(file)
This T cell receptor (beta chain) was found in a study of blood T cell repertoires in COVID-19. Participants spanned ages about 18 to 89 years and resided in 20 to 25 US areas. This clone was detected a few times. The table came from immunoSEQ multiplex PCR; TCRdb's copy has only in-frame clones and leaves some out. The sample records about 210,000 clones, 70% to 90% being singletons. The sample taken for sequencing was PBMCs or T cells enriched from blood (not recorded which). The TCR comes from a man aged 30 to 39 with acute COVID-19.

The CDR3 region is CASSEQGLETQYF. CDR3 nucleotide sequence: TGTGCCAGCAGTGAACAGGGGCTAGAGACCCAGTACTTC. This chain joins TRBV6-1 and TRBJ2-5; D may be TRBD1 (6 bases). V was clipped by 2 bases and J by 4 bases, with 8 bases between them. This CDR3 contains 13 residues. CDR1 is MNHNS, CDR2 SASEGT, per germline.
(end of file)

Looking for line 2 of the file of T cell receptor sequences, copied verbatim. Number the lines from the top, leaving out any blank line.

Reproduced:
The CDR3 region is CASSEQGLETQYF. CDR3 nucleotide sequence: TGTGCCAGCAGTGAACAGGGGCTAGAGACCCAGTACTTC. This chain joins TRBV6-1 and TRBJ2-5; D may be TRBD1 (6 bases). V was clipped by 2 bases and J by 4 bases, with 8 bases between them. This CDR3 contains 13 residues. CDR1 is MNHNS, CDR2 SASEGT, per germline.